The good news, says Thomas Wills, president and CEO of Bonham/Wills and Associates, a leading sports and entertainment consulting firm based out of Vancouver and Las Vegas, is that the naming-rights game is going through something of a boom right now.

“It may be happenstance, but this is a great time for the Mariners,’’ he said. “If they do this properly, which I think they will, they can do really well, not only financially, but also bringing in a good partner who will help drive butts into seats.”

The Mariners were widely reported to have had a 20-year, $40 million deal with Safeco. Wills believes that will be at least doubled to “north of $5 million (a year)” in another longterm contract.

Having been involved with naming-rights negotiations as representatives of both teams and corporations, Wills predicts it will be a quiet, behind-the-scenes process that will focus on local corporations, with which 75 to 80 percent of all naming-rights agreements are struck. He sees Starbucks and Boeing as long shots, with Amazon and Microsoft as more logical partners.

The whole process, from contact to contract, generally takes six to 12 months, so an announcement could come in the first half of next season. Given that our romantic notions have been under assault for decades, Wills agrees that the stigma of attaching corporate names to ballparks is rapidly declining. But that still takes some work.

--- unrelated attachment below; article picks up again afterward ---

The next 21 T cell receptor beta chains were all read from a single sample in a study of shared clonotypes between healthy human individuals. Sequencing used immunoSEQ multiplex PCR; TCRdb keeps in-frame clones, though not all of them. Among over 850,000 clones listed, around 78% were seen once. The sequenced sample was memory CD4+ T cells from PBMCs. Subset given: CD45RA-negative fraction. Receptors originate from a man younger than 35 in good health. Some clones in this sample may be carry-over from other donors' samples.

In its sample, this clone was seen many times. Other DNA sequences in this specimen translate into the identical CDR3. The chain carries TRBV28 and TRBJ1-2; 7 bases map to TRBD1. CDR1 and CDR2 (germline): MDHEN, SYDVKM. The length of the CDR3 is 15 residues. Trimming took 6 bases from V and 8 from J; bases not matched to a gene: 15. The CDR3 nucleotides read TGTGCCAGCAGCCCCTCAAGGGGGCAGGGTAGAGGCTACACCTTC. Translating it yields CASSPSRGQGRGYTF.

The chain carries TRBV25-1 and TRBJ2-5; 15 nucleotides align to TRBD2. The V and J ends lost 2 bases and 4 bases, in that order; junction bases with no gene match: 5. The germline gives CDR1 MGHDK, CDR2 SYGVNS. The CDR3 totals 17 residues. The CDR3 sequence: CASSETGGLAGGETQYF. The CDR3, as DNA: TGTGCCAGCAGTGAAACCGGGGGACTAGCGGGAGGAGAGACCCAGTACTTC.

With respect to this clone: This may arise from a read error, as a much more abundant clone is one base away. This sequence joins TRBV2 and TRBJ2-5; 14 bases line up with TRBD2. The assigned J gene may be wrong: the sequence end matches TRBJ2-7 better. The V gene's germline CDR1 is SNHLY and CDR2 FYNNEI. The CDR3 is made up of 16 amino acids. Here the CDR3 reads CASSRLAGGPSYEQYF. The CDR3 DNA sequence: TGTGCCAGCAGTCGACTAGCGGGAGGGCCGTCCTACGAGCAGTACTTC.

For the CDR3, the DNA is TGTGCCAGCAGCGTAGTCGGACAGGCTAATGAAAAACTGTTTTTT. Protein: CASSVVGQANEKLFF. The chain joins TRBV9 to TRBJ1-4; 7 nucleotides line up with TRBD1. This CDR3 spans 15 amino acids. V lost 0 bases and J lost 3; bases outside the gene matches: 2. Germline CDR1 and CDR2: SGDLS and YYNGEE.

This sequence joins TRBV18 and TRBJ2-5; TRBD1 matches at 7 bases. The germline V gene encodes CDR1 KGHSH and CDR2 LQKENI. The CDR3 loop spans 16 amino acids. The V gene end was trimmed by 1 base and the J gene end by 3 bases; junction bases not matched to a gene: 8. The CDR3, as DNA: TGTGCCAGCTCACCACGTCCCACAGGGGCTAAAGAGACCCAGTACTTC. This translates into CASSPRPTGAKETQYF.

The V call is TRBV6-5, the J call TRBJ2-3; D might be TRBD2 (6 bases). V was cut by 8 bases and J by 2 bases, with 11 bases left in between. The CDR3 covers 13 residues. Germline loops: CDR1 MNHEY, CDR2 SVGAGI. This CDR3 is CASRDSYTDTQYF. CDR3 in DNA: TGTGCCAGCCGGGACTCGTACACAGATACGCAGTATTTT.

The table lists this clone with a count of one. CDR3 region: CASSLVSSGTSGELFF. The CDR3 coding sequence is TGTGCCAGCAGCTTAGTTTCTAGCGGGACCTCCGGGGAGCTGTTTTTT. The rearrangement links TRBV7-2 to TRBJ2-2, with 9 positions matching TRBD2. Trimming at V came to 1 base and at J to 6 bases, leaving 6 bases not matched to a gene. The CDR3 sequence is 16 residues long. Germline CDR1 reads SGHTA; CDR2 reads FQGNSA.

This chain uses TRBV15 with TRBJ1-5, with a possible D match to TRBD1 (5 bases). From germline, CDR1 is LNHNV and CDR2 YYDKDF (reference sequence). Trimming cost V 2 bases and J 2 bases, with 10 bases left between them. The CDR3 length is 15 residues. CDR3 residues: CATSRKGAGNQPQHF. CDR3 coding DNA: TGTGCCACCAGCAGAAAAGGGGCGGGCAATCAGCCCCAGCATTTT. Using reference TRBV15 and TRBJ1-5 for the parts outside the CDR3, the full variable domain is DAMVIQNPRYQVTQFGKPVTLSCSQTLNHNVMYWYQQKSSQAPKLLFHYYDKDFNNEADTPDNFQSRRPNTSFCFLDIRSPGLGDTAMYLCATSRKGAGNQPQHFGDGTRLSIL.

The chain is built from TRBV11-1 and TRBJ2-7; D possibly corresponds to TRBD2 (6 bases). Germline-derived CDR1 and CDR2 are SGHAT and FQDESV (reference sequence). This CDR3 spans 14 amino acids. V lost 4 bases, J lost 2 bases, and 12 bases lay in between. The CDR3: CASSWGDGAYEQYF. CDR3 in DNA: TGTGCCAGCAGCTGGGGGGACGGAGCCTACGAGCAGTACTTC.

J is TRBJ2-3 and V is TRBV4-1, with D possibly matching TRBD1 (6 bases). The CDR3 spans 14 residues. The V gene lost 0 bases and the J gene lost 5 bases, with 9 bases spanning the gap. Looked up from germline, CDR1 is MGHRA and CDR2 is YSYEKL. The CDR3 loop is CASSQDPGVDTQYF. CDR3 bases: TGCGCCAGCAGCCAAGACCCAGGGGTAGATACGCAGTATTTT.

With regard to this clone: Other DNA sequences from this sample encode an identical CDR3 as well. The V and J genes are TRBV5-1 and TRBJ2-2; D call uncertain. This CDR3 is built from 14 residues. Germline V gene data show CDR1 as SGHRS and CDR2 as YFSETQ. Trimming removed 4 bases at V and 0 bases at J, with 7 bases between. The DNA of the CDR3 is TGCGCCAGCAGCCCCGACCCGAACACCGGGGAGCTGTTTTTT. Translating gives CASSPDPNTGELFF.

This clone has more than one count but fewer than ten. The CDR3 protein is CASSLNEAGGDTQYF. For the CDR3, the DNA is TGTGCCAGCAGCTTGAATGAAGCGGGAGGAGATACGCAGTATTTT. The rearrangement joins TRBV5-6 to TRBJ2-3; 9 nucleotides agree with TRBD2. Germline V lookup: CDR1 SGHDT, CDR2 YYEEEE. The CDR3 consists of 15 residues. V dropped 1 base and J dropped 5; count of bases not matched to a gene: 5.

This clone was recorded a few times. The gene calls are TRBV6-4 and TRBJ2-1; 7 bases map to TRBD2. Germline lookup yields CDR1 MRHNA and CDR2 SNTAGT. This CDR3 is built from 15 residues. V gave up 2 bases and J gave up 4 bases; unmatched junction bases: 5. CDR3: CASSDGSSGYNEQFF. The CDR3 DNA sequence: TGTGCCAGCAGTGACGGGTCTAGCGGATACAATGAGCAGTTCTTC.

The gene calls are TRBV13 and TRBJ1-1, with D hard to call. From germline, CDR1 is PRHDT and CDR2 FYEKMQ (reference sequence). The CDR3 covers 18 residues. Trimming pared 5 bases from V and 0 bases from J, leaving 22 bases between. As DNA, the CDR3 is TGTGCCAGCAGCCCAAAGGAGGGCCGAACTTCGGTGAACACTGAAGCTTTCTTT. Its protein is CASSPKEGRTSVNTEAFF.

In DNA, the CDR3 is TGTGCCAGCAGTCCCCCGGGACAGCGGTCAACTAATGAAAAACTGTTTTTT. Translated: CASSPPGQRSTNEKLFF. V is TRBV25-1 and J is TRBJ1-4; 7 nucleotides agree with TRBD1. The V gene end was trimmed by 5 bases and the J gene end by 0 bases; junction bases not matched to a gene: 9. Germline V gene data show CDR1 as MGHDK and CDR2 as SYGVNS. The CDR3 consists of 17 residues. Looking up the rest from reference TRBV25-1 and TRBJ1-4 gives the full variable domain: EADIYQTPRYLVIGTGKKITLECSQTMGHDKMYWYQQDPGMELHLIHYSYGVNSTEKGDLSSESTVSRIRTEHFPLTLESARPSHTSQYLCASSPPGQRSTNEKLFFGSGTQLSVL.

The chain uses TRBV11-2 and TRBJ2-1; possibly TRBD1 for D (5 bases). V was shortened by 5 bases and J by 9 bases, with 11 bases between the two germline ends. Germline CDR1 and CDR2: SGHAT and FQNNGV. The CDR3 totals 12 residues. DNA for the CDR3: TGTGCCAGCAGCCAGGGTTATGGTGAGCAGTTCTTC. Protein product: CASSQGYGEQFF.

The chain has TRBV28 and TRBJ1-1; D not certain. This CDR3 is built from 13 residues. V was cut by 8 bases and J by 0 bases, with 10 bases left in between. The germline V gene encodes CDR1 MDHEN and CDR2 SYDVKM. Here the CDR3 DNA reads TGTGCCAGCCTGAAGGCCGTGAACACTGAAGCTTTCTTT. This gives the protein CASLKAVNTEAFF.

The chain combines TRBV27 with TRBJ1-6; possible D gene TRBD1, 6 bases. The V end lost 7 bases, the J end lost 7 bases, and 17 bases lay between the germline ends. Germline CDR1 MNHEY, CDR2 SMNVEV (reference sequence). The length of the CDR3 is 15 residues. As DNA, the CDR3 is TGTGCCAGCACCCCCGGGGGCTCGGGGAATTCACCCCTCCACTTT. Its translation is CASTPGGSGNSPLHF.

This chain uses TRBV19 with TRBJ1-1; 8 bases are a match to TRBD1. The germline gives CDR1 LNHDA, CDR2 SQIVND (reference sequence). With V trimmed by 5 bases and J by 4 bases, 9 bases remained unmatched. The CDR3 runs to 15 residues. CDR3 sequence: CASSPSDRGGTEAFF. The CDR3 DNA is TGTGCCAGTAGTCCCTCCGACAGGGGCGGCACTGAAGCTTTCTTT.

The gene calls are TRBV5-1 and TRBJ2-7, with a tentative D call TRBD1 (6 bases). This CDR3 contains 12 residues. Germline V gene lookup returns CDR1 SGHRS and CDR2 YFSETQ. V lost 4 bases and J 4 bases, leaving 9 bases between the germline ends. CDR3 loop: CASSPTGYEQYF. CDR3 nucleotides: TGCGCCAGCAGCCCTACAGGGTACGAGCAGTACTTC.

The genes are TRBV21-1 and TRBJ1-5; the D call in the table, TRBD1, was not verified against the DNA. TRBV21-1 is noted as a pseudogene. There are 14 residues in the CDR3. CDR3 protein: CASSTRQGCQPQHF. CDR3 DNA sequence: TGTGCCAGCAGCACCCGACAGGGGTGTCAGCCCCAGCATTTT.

“It’s about narrative and selling it the right way — selling that you’re enhancing the fan experience and putting a better product on the field, not padding the pockets of ownership,” he said.

I think fans have fairly minimal requirements in this day and age, when they are resigned to the fact that stadiums are likely to be named for anything from pizza chains to razor companies.

For starters, they don’t want a new name every few years. Choose a company and stick with it. If you’re a Miami Dolphins fan, you’ve rooted for your team at Joe Robbie Stadium, Pro Player Park, Pro Player Stadium, Dolphins Stadium, Dolphin Stadium, Land Shark Stadium, Sun Life Stadium and now Hard Rock Stadium. (I’d love to have been in the meeting when the decided they needed to lose that “s” in Dolphins.) That’s mind-numbing, confusing and eventually a joke.

You don’t want a stadium to be named after a company embroiled in controversy (hello, Enron Field). You don’t want the name to reflect clumsy corporate mumbo-jumbo — just normal corporate mumbo-jumbo.

If it can be reduced to a catchy nickname, like the Trop, so much the better. But be careful. The Colorado Rapids of Major League Soccer play at Dick’s Sporting Goods Park, referred to by many fans simply as “The Dick.” I guess that rules out Dick’s Drive-In Park for the Mariners.

For better or worse, it’s the new way of doing business. Old-timers such as Joe DiMaggio might be spinning in their graves to learn that the romance of his era is rapidly disappearing.

Then again, Joltin’ Joe became better known to many as Mr. Coffee as the result of the ad campaign he headlined, so maybe he’d understand after all.